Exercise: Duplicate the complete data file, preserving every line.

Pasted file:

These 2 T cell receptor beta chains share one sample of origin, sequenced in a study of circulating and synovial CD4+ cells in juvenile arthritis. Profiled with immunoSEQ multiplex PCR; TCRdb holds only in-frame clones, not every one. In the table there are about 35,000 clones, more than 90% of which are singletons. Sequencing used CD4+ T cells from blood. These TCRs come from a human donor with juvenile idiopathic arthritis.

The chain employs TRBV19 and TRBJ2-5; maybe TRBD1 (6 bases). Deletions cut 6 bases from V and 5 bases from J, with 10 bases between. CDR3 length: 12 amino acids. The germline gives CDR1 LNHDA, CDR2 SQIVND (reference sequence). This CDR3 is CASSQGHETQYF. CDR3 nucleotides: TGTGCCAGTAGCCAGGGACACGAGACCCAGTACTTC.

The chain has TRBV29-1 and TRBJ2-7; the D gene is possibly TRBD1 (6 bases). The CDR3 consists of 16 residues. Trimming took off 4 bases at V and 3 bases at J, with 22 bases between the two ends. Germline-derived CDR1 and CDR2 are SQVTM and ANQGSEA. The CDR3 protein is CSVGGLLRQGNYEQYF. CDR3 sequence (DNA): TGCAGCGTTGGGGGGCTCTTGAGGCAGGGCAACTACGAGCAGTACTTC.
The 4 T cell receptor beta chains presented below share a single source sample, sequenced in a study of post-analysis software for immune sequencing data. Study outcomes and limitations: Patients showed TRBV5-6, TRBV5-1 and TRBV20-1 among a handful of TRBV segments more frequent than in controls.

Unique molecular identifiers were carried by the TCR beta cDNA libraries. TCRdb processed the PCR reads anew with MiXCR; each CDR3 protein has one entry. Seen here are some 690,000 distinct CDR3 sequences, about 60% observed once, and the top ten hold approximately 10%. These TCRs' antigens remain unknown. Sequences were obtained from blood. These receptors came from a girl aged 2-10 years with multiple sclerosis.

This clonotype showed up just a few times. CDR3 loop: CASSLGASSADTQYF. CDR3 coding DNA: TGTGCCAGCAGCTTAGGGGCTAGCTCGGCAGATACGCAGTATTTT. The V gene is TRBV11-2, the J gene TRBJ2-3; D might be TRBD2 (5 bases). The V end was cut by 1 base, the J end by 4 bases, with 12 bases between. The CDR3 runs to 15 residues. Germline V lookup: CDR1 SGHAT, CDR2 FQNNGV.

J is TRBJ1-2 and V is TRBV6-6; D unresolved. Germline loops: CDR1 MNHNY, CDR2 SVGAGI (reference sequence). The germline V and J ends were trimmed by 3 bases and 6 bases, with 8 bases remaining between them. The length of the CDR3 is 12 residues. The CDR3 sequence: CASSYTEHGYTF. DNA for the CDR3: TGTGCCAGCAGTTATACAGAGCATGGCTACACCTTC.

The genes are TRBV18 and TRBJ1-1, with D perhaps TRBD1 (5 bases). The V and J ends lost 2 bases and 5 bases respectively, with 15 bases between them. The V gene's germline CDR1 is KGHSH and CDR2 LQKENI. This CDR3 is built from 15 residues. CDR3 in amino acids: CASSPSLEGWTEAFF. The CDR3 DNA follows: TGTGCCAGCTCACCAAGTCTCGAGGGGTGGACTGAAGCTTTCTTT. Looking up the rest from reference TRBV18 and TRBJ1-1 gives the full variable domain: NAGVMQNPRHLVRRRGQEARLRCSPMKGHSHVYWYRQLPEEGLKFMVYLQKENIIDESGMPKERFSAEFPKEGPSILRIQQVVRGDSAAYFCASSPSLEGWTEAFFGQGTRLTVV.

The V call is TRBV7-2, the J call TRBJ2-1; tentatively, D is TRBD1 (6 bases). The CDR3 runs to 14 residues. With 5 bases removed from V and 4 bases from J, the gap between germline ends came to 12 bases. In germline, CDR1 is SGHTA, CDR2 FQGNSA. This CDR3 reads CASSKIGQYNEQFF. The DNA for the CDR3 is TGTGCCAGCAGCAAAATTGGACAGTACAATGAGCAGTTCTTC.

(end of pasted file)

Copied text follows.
These 2 T cell receptor beta chains share one sample of origin, sequenced in a study of circulating and synovial CD4+ cells in juvenile arthritis. Profiled with immunoSEQ multiplex PCR; TCRdb holds only in-frame clones, not every one. In the table there are about 35,000 clones, more than 90% of which are singletons. Sequencing used CD4+ T cells from blood. These TCRs come from a human donor with juvenile idiopathic arthritis.

The chain employs TRBV19 and TRBJ2-5; maybe TRBD1 (6 bases). Deletions cut 6 bases from V and 5 bases from J, with 10 bases between. CDR3 length: 12 amino acids. The germline gives CDR1 LNHDA, CDR2 SQIVND (reference sequence). This CDR3 is CASSQGHETQYF. CDR3 nucleotides: TGTGCCAGTAGCCAGGGACACGAGACCCAGTACTTC.

The chain has TRBV29-1 and TRBJ2-7; the D gene is possibly TRBD1 (6 bases). The CDR3 consists of 16 residues. Trimming took off 4 bases at V and 3 bases at J, with 22 bases between the two ends. Germline-derived CDR1 and CDR2 are SQVTM and ANQGSEA. The CDR3 protein is CSVGGLLRQGNYEQYF. CDR3 sequence (DNA): TGCAGCGTTGGGGGGCTCTTGAGGCAGGGCAACTACGAGCAGTACTTC.
The 4 T cell receptor beta chains presented below share a single source sample, sequenced in a study of post-analysis software for immune sequencing data. Study outcomes and limitations: Patients showed TRBV5-6, TRBV5-1 and TRBV20-1 among a handful of TRBV segments more frequent than in controls.

Unique molecular identifiers were carried by the TCR beta cDNA libraries. TCRdb processed the PCR reads anew with MiXCR; each CDR3 protein has one entry. Seen here are some 690,000 distinct CDR3 sequences, about 60% observed once, and the top ten hold approximately 10%. These TCRs' antigens remain unknown. Sequences were obtained from blood. These receptors came from a girl aged 2-10 years with multiple sclerosis.

This clonotype showed up just a few times. CDR3 loop: CASSLGASSADTQYF. CDR3 coding DNA: TGTGCCAGCAGCTTAGGGGCTAGCTCGGCAGATACGCAGTATTTT. The V gene is TRBV11-2, the J gene TRBJ2-3; D might be TRBD2 (5 bases). The V end was cut by 1 base, the J end by 4 bases, with 12 bases between. The CDR3 runs to 15 residues. Germline V lookup: CDR1 SGHAT, CDR2 FQNNGV.

J is TRBJ1-2 and V is TRBV6-6; D unresolved. Germline loops: CDR1 MNHNY, CDR2 SVGAGI (reference sequence). The germline V and J ends were trimmed by 3 bases and 6 bases, with 8 bases remaining between them. The length of the CDR3 is 12 residues. The CDR3 sequence: CASSYTEHGYTF. DNA for the CDR3: TGTGCCAGCAGTTATACAGAGCATGGCTACACCTTC.

The genes are TRBV18 and TRBJ1-1, with D perhaps TRBD1 (5 bases). The V and J ends lost 2 bases and 5 bases respectively, with 15 bases between them. The V gene's germline CDR1 is KGHSH and CDR2 LQKENI. This CDR3 is built from 15 residues. CDR3 in amino acids: CASSPSLEGWTEAFF. The CDR3 DNA follows: TGTGCCAGCTCACCAAGTCTCGAGGGGTGGACTGAAGCTTTCTTT. Looking up the rest from reference TRBV18 and TRBJ1-1 gives the full variable domain: NAGVMQNPRHLVRRRGQEARLRCSPMKGHSHVYWYRQLPEEGLKFMVYLQKENIIDESGMPKERFSAEFPKEGPSILRIQQVVRGDSAAYFCASSPSLEGWTEAFFGQGTRLTVV.

The V call is TRBV7-2, the J call TRBJ2-1; tentatively, D is TRBD1 (6 bases). The CDR3 runs to 14 residues. With 5 bases removed from V and 4 bases from J, the gap between germline ends came to 12 bases. In germline, CDR1 is SGHTA, CDR2 FQGNSA. This CDR3 reads CASSKIGQYNEQFF. The DNA for the CDR3 is TGTGCCAGCAGCAAAATTGGACAGTACAATGAGCAGTTCTTC.